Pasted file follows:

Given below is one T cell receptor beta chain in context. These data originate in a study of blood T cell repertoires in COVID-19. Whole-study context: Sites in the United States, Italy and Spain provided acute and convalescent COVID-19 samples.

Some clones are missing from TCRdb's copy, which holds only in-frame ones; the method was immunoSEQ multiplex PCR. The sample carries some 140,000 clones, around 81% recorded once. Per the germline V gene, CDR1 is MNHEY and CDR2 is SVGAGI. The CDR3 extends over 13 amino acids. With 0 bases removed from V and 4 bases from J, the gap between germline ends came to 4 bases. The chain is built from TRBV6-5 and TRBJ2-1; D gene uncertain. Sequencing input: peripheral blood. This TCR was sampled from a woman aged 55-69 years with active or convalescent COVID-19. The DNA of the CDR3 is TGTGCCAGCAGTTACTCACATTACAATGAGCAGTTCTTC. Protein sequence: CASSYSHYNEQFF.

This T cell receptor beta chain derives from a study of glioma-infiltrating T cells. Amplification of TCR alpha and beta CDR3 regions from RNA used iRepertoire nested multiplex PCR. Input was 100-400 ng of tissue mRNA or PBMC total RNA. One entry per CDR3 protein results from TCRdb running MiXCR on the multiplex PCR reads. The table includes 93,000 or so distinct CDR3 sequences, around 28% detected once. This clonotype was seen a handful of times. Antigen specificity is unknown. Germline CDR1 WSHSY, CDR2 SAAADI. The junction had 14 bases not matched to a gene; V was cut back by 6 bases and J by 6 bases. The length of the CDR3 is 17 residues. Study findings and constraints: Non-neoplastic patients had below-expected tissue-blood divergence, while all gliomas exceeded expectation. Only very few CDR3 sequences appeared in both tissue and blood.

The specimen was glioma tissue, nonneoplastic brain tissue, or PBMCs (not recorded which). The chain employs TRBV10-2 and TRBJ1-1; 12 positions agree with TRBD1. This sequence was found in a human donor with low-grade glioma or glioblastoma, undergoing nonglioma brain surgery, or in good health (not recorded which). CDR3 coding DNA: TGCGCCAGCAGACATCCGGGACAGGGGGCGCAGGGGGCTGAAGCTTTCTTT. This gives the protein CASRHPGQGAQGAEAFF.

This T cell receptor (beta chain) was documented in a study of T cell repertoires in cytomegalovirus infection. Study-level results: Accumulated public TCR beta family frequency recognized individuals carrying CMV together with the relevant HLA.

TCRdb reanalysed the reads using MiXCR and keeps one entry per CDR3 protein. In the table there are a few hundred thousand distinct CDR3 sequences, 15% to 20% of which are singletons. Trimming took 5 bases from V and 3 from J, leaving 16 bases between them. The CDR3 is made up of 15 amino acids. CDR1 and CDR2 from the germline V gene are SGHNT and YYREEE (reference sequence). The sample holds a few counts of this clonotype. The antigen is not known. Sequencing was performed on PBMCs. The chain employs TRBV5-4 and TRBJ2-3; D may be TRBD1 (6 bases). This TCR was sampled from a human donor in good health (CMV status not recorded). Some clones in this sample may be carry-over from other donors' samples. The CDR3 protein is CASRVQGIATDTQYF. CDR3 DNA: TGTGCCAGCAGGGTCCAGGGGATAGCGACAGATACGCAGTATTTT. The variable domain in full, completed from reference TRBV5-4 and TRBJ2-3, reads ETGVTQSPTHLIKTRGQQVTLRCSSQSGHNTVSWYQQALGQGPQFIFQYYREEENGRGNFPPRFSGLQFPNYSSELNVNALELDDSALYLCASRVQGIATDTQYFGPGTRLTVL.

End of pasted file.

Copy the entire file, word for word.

Given below is one T cell receptor beta chain in context. These data originate in a study of blood T cell repertoires in COVID-19. Whole-study context: Sites in the United States, Italy and Spain provided acute and convalescent COVID-19 samples.

Some clones are missing from TCRdb's copy, which holds only in-frame ones; the method was immunoSEQ multiplex PCR. The sample carries some 140,000 clones, around 81% recorded once. Per the germline V gene, CDR1 is MNHEY and CDR2 is SVGAGI. The CDR3 extends over 13 amino acids. With 0 bases removed from V and 4 bases from J, the gap between germline ends came to 4 bases. The chain is built from TRBV6-5 and TRBJ2-1; D gene uncertain. Sequencing input: peripheral blood. This TCR was sampled from a woman aged 55-69 years with active or convalescent COVID-19. The DNA of the CDR3 is TGTGCCAGCAGTTACTCACATTACAATGAGCAGTTCTTC. Protein sequence: CASSYSHYNEQFF.

This T cell receptor beta chain derives from a study of glioma-infiltrating T cells. Amplification of TCR alpha and beta CDR3 regions from RNA used iRepertoire nested multiplex PCR. Input was 100-400 ng of tissue mRNA or PBMC total RNA. One entry per CDR3 protein results from TCRdb running MiXCR on the multiplex PCR reads. The table includes 93,000 or so distinct CDR3 sequences, around 28% detected once. This clonotype was seen a handful of times. Antigen specificity is unknown. Germline CDR1 WSHSY, CDR2 SAAADI. The junction had 14 bases not matched to a gene; V was cut back by 6 bases and J by 6 bases. The length of the CDR3 is 17 residues. Study findings and constraints: Non-neoplastic patients had below-expected tissue-blood divergence, while all gliomas exceeded expectation. Only very few CDR3 sequences appeared in both tissue and blood.

The specimen was glioma tissue, nonneoplastic brain tissue, or PBMCs (not recorded which). The chain employs TRBV10-2 and TRBJ1-1; 12 positions agree with TRBD1. This sequence was found in a human donor with low-grade glioma or glioblastoma, undergoing nonglioma brain surgery, or in good health (not recorded which). CDR3 coding DNA: TGCGCCAGCAGACATCCGGGACAGGGGGCGCAGGGGGCTGAAGCTTTCTTT. This gives the protein CASRHPGQGAQGAEAFF.

This T cell receptor (beta chain) was documented in a study of T cell repertoires in cytomegalovirus infection. Study-level results: Accumulated public TCR beta family frequency recognized individuals carrying CMV together with the relevant HLA.

TCRdb reanalysed the reads using MiXCR and keeps one entry per CDR3 protein. In the table there are a few hundred thousand distinct CDR3 sequences, 15% to 20% of which are singletons. Trimming took 5 bases from V and 3 from J, leaving 16 bases between them. The CDR3 is made up of 15 amino acids. CDR1 and CDR2 from the germline V gene are SGHNT and YYREEE (reference sequence). The sample holds a few counts of this clonotype. The antigen is not known. Sequencing was performed on PBMCs. The chain employs TRBV5-4 and TRBJ2-3; D may be TRBD1 (6 bases). This TCR was sampled from a human donor in good health (CMV status not recorded). Some clones in this sample may be carry-over from other donors' samples. The CDR3 protein is CASRVQGIATDTQYF. CDR3 DNA: TGTGCCAGCAGGGTCCAGGGGATAGCGACAGATACGCAGTATTTT. The variable domain in full, completed from reference TRBV5-4 and TRBJ2-3, reads ETGVTQSPTHLIKTRGQQVTLRCSSQSGHNTVSWYQQALGQGPQFIFQYYREEENGRGNFPPRFSGLQFPNYSSELNVNALELDDSALYLCASRVQGIATDTQYFGPGTRLTVL.